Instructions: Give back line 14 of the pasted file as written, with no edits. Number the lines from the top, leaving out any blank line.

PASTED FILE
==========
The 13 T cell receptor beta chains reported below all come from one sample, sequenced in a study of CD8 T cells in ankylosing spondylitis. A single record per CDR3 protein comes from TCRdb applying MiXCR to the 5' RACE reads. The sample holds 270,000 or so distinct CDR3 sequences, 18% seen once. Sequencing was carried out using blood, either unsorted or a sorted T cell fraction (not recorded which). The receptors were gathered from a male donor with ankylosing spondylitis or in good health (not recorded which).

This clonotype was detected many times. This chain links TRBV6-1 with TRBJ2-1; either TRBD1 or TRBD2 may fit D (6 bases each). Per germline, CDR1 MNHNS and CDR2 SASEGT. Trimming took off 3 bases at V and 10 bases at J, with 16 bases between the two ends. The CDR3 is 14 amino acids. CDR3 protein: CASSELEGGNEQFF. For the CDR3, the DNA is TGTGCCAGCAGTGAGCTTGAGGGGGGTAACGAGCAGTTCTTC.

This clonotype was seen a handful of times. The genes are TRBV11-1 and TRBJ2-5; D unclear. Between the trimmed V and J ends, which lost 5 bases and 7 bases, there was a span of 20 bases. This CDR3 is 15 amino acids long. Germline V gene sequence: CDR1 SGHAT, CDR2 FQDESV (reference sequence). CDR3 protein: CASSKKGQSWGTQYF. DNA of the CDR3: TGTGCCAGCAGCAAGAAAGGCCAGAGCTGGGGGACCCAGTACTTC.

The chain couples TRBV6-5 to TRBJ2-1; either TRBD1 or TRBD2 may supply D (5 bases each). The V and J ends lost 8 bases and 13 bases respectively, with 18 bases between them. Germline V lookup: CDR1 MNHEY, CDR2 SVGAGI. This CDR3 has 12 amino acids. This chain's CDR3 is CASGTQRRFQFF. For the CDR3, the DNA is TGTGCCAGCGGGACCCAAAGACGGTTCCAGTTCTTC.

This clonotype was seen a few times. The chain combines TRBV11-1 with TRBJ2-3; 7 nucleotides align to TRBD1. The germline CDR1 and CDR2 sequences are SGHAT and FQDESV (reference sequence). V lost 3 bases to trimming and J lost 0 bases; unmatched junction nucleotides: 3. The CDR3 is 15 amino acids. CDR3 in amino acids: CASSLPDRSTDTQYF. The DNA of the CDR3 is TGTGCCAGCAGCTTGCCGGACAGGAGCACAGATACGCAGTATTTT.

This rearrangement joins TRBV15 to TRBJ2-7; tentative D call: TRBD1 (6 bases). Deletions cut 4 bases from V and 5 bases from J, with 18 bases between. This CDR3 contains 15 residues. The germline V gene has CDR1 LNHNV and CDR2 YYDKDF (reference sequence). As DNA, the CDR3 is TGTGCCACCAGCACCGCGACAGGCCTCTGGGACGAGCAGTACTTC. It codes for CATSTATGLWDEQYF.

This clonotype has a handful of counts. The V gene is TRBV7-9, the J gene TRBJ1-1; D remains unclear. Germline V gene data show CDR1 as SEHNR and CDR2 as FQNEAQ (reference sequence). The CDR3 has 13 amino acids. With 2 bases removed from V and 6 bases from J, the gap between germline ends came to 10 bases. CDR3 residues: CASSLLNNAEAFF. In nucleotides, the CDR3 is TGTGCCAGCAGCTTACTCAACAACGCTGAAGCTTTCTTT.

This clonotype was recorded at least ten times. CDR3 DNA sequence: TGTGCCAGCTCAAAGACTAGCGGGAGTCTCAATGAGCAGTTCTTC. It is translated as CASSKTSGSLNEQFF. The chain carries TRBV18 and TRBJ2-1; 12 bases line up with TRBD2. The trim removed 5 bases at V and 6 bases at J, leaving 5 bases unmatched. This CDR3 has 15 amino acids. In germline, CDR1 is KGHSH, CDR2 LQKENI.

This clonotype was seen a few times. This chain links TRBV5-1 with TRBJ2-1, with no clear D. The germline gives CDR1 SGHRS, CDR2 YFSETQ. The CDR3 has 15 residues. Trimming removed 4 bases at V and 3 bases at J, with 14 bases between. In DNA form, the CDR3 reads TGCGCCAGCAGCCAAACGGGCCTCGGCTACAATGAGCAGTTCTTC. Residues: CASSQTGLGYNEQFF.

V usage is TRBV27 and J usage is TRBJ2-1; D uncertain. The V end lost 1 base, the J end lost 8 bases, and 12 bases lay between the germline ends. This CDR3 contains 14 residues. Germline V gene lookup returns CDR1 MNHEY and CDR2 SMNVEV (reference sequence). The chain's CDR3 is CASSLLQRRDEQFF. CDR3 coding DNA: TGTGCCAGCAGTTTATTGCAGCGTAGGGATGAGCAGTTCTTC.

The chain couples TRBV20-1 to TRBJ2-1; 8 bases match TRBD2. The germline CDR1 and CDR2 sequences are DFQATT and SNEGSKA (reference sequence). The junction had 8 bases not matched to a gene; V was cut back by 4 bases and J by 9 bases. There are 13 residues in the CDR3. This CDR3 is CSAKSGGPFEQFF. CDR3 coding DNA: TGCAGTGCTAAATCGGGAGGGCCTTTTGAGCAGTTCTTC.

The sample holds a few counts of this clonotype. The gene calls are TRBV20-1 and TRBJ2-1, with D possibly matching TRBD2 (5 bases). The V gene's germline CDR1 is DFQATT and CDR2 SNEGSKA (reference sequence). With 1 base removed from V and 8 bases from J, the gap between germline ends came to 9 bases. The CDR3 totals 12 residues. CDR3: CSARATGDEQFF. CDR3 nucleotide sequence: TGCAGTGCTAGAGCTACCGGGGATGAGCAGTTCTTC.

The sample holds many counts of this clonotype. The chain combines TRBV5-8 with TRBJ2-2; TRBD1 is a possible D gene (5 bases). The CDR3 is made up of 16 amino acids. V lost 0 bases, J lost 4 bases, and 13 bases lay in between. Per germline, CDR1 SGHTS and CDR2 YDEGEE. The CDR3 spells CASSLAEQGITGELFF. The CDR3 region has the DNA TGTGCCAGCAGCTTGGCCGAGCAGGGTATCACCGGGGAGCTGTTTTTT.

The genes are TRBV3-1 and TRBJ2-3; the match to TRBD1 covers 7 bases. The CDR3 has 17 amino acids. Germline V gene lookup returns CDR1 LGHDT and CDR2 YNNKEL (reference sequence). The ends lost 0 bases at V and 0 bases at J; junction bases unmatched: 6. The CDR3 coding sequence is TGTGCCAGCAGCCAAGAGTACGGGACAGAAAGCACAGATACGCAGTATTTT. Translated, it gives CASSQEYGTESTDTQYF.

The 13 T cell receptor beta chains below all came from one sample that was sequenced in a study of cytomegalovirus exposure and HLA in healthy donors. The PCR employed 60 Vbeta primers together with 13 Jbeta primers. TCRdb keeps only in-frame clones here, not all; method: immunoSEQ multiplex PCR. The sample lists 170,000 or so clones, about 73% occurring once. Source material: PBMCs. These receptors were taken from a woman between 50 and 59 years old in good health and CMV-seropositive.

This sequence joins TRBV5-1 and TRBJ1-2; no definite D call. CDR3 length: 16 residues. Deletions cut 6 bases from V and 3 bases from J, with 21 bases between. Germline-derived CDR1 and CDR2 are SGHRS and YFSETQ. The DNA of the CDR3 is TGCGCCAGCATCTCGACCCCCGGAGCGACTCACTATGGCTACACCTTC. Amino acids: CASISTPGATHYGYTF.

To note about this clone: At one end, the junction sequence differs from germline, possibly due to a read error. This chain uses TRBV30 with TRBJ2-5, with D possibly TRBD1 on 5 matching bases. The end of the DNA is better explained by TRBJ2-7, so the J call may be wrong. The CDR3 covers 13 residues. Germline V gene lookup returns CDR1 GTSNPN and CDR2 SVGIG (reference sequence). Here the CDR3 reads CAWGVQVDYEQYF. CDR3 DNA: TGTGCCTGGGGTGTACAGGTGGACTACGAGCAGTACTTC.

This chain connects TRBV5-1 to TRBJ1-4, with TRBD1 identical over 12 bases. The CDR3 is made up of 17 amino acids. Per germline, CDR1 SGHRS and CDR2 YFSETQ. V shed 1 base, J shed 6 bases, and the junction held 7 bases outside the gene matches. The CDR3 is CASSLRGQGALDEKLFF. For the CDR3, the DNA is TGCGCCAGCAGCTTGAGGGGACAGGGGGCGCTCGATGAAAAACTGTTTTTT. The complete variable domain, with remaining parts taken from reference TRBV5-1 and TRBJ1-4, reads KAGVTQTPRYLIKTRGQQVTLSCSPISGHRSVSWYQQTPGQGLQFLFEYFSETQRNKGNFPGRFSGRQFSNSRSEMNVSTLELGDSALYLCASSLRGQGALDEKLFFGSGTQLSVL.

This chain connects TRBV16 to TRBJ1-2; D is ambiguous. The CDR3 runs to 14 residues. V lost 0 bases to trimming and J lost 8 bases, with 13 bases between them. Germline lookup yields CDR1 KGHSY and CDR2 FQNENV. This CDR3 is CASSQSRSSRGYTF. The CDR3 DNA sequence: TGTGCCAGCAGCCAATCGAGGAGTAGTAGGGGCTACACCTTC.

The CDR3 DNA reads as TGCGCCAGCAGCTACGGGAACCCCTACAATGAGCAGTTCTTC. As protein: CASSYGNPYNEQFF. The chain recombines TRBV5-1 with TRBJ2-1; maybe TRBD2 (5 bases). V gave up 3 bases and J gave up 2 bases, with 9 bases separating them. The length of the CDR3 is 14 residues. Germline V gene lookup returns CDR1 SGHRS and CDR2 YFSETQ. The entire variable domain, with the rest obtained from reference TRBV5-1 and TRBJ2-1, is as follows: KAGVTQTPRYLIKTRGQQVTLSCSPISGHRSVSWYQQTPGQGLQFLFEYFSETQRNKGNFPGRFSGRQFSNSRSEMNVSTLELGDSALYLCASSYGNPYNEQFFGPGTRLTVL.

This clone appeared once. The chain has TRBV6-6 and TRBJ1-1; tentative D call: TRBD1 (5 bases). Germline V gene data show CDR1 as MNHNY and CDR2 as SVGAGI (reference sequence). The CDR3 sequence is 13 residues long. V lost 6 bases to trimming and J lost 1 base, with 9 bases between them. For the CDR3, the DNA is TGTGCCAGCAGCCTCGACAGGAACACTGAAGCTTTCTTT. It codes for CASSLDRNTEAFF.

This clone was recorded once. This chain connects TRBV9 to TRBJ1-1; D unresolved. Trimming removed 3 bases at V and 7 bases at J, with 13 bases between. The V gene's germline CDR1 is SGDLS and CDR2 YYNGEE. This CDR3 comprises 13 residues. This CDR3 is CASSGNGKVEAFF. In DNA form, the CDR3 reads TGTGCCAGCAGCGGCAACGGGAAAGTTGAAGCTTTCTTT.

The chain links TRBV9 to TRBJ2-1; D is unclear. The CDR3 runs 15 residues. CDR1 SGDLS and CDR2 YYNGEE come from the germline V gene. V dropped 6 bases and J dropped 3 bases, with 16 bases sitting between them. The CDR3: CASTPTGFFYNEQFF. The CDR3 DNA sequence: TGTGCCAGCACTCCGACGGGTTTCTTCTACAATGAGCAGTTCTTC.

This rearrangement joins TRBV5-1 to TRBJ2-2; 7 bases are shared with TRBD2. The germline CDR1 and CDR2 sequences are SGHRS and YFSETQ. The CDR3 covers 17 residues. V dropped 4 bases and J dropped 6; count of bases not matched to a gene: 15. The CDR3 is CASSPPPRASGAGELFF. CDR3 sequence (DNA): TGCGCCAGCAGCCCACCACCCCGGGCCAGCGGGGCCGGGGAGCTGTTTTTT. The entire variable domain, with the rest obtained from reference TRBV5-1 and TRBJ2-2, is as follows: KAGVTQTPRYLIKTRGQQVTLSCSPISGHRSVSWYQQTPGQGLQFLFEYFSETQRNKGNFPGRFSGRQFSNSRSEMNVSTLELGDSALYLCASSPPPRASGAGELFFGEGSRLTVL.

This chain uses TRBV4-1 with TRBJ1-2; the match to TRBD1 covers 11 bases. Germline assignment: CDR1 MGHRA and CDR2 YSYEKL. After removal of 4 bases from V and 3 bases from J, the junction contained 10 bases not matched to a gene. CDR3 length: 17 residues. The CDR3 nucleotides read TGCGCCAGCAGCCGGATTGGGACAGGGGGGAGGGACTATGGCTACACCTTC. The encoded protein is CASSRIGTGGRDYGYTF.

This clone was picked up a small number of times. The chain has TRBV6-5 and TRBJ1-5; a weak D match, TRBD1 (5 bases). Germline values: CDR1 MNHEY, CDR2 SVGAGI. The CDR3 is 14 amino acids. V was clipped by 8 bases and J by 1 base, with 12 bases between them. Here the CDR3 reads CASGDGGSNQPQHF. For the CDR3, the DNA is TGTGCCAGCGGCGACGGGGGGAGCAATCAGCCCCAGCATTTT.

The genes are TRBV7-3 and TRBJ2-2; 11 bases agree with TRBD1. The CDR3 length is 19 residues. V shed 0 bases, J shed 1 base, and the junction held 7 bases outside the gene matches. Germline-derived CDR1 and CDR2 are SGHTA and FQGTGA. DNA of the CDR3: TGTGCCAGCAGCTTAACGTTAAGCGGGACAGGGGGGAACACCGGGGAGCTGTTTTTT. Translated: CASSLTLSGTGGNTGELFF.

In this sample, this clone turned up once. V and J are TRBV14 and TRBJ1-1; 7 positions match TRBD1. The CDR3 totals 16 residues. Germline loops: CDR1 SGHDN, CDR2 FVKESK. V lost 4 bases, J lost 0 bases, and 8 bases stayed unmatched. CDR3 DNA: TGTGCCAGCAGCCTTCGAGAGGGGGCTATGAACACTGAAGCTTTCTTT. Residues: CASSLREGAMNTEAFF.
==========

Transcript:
The genes are TRBV3-1 and TRBJ2-3; the match to TRBD1 covers 7 bases. The CDR3 has 17 amino acids. Germline V gene lookup returns CDR1 LGHDT and CDR2 YNNKEL (reference sequence). The ends lost 0 bases at V and 0 bases at J; junction bases unmatched: 6. The CDR3 coding sequence is TGTGCCAGCAGCCAAGAGTACGGGACAGAAAGCACAGATACGCAGTATTTT. Translated, it gives CASSQEYGTESTDTQYF.